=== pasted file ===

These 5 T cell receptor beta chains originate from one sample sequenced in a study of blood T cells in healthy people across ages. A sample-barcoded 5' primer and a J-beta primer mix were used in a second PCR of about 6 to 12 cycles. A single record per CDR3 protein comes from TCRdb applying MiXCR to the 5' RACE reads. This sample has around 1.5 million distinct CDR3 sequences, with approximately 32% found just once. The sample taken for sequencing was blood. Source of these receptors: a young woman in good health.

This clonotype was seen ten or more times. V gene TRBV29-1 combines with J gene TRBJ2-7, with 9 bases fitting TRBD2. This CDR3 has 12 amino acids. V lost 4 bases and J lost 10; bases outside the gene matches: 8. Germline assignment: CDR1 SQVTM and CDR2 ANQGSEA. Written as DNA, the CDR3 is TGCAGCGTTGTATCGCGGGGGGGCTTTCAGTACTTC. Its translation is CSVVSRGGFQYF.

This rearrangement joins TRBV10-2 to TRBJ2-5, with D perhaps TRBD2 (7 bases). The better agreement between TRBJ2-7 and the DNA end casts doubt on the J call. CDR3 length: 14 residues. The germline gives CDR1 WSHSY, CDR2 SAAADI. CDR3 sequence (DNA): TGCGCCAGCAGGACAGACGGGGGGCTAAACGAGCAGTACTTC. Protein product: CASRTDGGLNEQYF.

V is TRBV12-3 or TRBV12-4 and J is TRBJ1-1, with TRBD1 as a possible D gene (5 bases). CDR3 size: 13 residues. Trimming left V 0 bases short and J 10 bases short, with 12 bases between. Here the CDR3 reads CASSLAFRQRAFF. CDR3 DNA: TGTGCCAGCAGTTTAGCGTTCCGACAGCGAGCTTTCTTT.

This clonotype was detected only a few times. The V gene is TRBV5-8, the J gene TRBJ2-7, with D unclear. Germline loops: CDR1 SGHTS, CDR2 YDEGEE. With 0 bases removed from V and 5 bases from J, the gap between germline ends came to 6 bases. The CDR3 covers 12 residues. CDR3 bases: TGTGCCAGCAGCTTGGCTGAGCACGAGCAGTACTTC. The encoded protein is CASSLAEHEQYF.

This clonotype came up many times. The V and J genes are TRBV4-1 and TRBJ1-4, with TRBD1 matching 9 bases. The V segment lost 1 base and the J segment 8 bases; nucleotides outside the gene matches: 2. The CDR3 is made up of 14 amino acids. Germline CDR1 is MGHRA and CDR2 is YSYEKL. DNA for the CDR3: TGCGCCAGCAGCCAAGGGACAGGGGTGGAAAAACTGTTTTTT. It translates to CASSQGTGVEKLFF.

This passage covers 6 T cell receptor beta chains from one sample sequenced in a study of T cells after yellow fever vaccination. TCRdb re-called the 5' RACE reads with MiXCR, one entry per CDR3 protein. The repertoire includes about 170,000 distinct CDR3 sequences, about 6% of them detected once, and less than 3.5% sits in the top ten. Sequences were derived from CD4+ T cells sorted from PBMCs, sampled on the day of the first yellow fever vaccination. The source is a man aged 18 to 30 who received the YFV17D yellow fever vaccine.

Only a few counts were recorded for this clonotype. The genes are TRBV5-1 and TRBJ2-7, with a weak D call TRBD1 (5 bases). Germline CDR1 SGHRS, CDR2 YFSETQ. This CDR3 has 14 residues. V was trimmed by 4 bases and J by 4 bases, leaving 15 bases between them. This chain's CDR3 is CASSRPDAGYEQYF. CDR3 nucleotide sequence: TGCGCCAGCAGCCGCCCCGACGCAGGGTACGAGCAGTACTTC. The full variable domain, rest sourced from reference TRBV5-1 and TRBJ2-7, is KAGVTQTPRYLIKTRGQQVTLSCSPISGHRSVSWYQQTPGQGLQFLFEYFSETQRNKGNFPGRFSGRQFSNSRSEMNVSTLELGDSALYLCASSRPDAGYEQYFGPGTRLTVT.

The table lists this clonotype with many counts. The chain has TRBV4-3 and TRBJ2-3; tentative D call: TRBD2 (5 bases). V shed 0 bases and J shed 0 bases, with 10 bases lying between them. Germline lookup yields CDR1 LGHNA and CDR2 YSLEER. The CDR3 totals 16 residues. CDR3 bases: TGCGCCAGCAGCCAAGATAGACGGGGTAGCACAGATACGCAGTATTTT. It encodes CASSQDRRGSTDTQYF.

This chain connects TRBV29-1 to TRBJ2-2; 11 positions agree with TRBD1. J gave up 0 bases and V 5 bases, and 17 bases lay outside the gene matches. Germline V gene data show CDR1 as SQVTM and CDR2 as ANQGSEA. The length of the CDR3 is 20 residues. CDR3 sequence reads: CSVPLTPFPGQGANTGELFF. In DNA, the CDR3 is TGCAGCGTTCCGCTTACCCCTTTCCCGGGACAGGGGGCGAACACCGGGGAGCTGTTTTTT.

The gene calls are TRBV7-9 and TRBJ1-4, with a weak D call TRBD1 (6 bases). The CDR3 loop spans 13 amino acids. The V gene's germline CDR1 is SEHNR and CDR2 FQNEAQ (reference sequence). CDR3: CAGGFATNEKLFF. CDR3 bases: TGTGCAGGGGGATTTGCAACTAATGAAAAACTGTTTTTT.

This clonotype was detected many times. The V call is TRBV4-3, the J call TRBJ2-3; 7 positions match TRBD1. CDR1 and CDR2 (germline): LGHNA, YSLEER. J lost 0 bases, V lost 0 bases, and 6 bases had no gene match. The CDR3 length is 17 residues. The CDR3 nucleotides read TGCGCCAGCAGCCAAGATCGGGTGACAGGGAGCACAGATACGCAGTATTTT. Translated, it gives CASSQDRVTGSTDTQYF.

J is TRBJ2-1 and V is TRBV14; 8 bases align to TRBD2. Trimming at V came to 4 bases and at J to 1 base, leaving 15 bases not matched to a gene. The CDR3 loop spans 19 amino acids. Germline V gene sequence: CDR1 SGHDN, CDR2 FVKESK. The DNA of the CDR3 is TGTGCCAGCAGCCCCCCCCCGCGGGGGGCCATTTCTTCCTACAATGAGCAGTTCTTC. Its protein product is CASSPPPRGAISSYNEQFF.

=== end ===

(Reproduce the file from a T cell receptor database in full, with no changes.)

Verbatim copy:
These 5 T cell receptor beta chains originate from one sample sequenced in a study of blood T cells in healthy people across ages. A sample-barcoded 5' primer and a J-beta primer mix were used in a second PCR of about 6 to 12 cycles. A single record per CDR3 protein comes from TCRdb applying MiXCR to the 5' RACE reads. This sample has around 1.5 million distinct CDR3 sequences, with approximately 32% found just once. The sample taken for sequencing was blood. Source of these receptors: a young woman in good health.

This clonotype was seen ten or more times. V gene TRBV29-1 combines with J gene TRBJ2-7, with 9 bases fitting TRBD2. This CDR3 has 12 amino acids. V lost 4 bases and J lost 10; bases outside the gene matches: 8. Germline assignment: CDR1 SQVTM and CDR2 ANQGSEA. Written as DNA, the CDR3 is TGCAGCGTTGTATCGCGGGGGGGCTTTCAGTACTTC. Its translation is CSVVSRGGFQYF.

This rearrangement joins TRBV10-2 to TRBJ2-5, with D perhaps TRBD2 (7 bases). The better agreement between TRBJ2-7 and the DNA end casts doubt on the J call. CDR3 length: 14 residues. The germline gives CDR1 WSHSY, CDR2 SAAADI. CDR3 sequence (DNA): TGCGCCAGCAGGACAGACGGGGGGCTAAACGAGCAGTACTTC. Protein product: CASRTDGGLNEQYF.

V is TRBV12-3 or TRBV12-4 and J is TRBJ1-1, with TRBD1 as a possible D gene (5 bases). CDR3 size: 13 residues. Trimming left V 0 bases short and J 10 bases short, with 12 bases between. Here the CDR3 reads CASSLAFRQRAFF. CDR3 DNA: TGTGCCAGCAGTTTAGCGTTCCGACAGCGAGCTTTCTTT.

This clonotype was detected only a few times. The V gene is TRBV5-8, the J gene TRBJ2-7, with D unclear. Germline loops: CDR1 SGHTS, CDR2 YDEGEE. With 0 bases removed from V and 5 bases from J, the gap between germline ends came to 6 bases. The CDR3 covers 12 residues. CDR3 bases: TGTGCCAGCAGCTTGGCTGAGCACGAGCAGTACTTC. The encoded protein is CASSLAEHEQYF.

This clonotype came up many times. The V and J genes are TRBV4-1 and TRBJ1-4, with TRBD1 matching 9 bases. The V segment lost 1 base and the J segment 8 bases; nucleotides outside the gene matches: 2. The CDR3 is made up of 14 amino acids. Germline CDR1 is MGHRA and CDR2 is YSYEKL. DNA for the CDR3: TGCGCCAGCAGCCAAGGGACAGGGGTGGAAAAACTGTTTTTT. It translates to CASSQGTGVEKLFF.

This passage covers 6 T cell receptor beta chains from one sample sequenced in a study of T cells after yellow fever vaccination. TCRdb re-called the 5' RACE reads with MiXCR, one entry per CDR3 protein. The repertoire includes about 170,000 distinct CDR3 sequences, about 6% of them detected once, and less than 3.5% sits in the top ten. Sequences were derived from CD4+ T cells sorted from PBMCs, sampled on the day of the first yellow fever vaccination. The source is a man aged 18 to 30 who received the YFV17D yellow fever vaccine.

Only a few counts were recorded for this clonotype. The genes are TRBV5-1 and TRBJ2-7, with a weak D call TRBD1 (5 bases). Germline CDR1 SGHRS, CDR2 YFSETQ. This CDR3 has 14 residues. V was trimmed by 4 bases and J by 4 bases, leaving 15 bases between them. This chain's CDR3 is CASSRPDAGYEQYF. CDR3 nucleotide sequence: TGCGCCAGCAGCCGCCCCGACGCAGGGTACGAGCAGTACTTC. The full variable domain, rest sourced from reference TRBV5-1 and TRBJ2-7, is KAGVTQTPRYLIKTRGQQVTLSCSPISGHRSVSWYQQTPGQGLQFLFEYFSETQRNKGNFPGRFSGRQFSNSRSEMNVSTLELGDSALYLCASSRPDAGYEQYFGPGTRLTVT.

The table lists this clonotype with many counts. The chain has TRBV4-3 and TRBJ2-3; tentative D call: TRBD2 (5 bases). V shed 0 bases and J shed 0 bases, with 10 bases lying between them. Germline lookup yields CDR1 LGHNA and CDR2 YSLEER. The CDR3 totals 16 residues. CDR3 bases: TGCGCCAGCAGCCAAGATAGACGGGGTAGCACAGATACGCAGTATTTT. It encodes CASSQDRRGSTDTQYF.

This chain connects TRBV29-1 to TRBJ2-2; 11 positions agree with TRBD1. J gave up 0 bases and V 5 bases, and 17 bases lay outside the gene matches. Germline V gene data show CDR1 as SQVTM and CDR2 as ANQGSEA. The length of the CDR3 is 20 residues. CDR3 sequence reads: CSVPLTPFPGQGANTGELFF. In DNA, the CDR3 is TGCAGCGTTCCGCTTACCCCTTTCCCGGGACAGGGGGCGAACACCGGGGAGCTGTTTTTT.

The gene calls are TRBV7-9 and TRBJ1-4, with a weak D call TRBD1 (6 bases). The CDR3 loop spans 13 amino acids. The V gene's germline CDR1 is SEHNR and CDR2 FQNEAQ (reference sequence). CDR3: CAGGFATNEKLFF. CDR3 bases: TGTGCAGGGGGATTTGCAACTAATGAAAAACTGTTTTTT.

This clonotype was detected many times. The V call is TRBV4-3, the J call TRBJ2-3; 7 positions match TRBD1. CDR1 and CDR2 (germline): LGHNA, YSLEER. J lost 0 bases, V lost 0 bases, and 6 bases had no gene match. The CDR3 length is 17 residues. The CDR3 nucleotides read TGCGCCAGCAGCCAAGATCGGGTGACAGGGAGCACAGATACGCAGTATTTT. Translated, it gives CASSQDRVTGSTDTQYF.

J is TRBJ2-1 and V is TRBV14; 8 bases align to TRBD2. Trimming at V came to 4 bases and at J to 1 base, leaving 15 bases not matched to a gene. The CDR3 loop spans 19 amino acids. Germline V gene sequence: CDR1 SGHDN, CDR2 FVKESK. The DNA of the CDR3 is TGTGCCAGCAGCCCCCCCCCGCGGGGGGCCATTTCTTCCTACAATGAGCAGTTCTTC. Its protein product is CASSPPPRGAISSYNEQFF.